The face of security
- By John x_Zyskowski
- Dec 02, 2001
Biometric systems, which use personal characteristics such as fingerprints
or facial features to identify individuals, also are expected to play a
greater role in homeland security.
Joseph Atick, chairman and chief executive officer of Visionics Corp.,
a developer of biometric systems, said the government could build a "network-based
shield" to try to prevent terrorists from gaining access to airplanes or
entering the country at border crossings, for example.
The system would consist of cameras located at key areas that could
capture facial images of people and then compare them with images of suspected
terrorists stored in a database.
But with several hundred million airline passengers per year in the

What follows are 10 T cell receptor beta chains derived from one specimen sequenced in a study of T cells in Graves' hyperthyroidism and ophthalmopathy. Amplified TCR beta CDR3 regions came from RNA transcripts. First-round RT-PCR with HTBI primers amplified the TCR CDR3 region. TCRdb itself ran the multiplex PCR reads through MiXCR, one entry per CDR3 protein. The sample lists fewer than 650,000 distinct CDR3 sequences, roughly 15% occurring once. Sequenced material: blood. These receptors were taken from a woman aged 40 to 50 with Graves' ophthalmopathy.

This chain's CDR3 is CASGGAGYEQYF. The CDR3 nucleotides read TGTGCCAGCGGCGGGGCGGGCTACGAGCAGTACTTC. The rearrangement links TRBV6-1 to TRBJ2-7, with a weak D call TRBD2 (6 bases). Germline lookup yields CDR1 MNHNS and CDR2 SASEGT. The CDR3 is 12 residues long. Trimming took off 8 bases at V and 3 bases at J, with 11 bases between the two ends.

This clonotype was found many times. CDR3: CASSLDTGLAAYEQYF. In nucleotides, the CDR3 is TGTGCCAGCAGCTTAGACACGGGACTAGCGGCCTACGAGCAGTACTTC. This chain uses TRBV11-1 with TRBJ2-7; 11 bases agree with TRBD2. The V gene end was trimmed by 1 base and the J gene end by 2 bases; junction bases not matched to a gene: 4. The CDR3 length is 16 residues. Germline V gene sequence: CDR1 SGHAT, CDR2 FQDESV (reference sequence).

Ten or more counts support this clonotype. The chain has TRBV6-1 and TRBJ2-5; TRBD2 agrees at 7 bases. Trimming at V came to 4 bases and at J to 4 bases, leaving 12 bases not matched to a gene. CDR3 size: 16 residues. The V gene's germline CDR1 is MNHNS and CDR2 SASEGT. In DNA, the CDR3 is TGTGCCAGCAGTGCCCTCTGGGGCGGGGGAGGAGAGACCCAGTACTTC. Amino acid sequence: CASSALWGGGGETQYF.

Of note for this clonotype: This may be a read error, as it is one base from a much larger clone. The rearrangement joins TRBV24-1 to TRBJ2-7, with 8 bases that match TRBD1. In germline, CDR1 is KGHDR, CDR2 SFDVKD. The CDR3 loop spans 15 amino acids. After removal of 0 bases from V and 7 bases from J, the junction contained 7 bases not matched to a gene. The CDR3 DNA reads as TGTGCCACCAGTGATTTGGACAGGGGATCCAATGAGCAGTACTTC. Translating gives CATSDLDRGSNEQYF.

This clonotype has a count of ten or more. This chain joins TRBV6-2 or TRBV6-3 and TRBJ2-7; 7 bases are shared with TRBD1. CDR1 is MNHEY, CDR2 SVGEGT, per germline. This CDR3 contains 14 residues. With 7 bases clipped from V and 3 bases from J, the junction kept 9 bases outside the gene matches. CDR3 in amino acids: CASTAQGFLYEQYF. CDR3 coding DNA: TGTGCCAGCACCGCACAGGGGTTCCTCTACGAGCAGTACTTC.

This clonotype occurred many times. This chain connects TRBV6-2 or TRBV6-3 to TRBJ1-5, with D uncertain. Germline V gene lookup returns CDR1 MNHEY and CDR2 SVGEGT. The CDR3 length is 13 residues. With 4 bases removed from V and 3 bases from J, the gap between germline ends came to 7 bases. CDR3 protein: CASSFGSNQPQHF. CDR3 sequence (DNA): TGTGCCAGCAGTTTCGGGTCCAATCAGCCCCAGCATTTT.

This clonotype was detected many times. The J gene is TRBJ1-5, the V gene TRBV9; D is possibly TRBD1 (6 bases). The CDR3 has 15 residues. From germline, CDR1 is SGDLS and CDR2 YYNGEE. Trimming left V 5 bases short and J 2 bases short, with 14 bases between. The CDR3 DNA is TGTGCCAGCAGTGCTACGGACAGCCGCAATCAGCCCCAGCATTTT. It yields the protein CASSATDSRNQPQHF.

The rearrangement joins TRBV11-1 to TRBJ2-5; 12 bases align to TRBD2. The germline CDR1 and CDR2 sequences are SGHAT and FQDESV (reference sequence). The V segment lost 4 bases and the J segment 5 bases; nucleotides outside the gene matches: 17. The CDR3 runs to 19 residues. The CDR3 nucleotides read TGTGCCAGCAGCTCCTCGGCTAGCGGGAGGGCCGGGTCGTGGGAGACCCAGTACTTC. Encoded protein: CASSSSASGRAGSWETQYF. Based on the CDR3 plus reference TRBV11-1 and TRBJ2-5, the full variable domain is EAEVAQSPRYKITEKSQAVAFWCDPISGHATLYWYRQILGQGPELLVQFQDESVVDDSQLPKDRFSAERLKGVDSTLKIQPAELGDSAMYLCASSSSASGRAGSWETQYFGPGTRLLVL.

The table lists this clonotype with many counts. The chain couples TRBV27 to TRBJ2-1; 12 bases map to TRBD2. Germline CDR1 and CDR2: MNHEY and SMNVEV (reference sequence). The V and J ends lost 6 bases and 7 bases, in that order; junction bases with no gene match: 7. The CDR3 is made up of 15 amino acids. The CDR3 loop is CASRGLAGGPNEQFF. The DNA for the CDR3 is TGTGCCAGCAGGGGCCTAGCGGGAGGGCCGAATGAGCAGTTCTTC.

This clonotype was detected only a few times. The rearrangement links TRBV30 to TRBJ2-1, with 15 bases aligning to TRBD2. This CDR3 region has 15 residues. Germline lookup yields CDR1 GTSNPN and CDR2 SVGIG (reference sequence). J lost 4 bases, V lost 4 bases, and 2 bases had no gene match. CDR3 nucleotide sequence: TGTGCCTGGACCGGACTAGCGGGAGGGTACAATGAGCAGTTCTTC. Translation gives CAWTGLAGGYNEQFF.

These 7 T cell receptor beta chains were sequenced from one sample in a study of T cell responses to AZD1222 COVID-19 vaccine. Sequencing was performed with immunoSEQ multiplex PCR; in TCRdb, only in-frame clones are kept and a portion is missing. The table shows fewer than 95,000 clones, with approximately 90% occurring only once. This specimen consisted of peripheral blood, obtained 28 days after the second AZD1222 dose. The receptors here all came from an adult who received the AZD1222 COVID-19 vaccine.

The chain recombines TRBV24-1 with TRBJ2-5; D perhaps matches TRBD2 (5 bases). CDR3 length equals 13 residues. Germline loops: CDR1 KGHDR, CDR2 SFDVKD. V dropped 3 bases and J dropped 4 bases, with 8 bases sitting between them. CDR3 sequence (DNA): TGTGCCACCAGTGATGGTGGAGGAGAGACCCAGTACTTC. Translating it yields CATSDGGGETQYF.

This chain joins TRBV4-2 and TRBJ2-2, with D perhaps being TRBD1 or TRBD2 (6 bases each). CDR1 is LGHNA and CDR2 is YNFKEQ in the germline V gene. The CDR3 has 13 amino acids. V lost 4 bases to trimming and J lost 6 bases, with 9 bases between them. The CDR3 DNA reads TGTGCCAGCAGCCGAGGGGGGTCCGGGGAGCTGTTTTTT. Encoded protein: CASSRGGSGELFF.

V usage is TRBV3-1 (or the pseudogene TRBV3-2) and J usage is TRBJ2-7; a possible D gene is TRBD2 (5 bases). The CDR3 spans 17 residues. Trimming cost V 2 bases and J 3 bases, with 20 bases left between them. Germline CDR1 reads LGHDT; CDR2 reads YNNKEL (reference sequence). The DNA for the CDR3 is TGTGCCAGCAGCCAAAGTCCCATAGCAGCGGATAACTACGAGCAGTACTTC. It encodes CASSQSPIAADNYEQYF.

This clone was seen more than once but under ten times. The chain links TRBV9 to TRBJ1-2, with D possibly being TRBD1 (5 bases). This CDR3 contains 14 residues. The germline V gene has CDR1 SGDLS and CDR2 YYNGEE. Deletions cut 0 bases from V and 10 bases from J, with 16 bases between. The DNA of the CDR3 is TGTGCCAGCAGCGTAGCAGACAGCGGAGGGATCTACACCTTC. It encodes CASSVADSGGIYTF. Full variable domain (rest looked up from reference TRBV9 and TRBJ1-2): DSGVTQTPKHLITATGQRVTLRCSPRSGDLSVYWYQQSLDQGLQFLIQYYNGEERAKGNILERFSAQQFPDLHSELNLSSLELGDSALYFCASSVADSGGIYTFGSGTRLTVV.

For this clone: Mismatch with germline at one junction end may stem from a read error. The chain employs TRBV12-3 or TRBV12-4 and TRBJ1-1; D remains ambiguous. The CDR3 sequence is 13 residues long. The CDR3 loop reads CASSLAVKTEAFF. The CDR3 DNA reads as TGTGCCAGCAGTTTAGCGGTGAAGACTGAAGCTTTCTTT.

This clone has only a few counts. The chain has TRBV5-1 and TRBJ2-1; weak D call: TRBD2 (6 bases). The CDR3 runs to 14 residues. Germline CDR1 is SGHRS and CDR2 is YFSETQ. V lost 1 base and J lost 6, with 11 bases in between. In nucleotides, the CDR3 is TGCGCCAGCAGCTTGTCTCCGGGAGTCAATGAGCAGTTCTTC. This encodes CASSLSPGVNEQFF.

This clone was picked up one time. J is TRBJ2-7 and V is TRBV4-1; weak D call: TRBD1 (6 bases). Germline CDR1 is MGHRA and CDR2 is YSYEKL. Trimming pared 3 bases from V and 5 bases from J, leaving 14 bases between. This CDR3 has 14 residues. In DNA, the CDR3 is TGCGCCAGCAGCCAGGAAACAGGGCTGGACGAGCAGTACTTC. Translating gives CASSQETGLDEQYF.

United States, the system will have to be able to handle thousands of image
matches per second, a scale similar to that of the credit card authorization
systems used today at cash registers in stores.
Because each facial scan produces a file that is compressed to only
84 bytes of data, Atick said, current hardware would be capable of handling
the anticipated volume and still provide the desired 2 second to 3 second
response time for queries.
Improvements still need to be made in the image enhancement and modeling
software, which plays an important role in the system. "The images coming
in from the databases of suspected terrorists are often taken under very
uncontrolled conditions," Atick said. Problems include poor lighting, subjects
not facing the camera directly or subjects with unusual facial expressions.
Certain modeling and enhancement software is already in use to clean
up lower quality images. The challenge now is to use those techniques to
correct live images in real time to increase the accuracy of the matching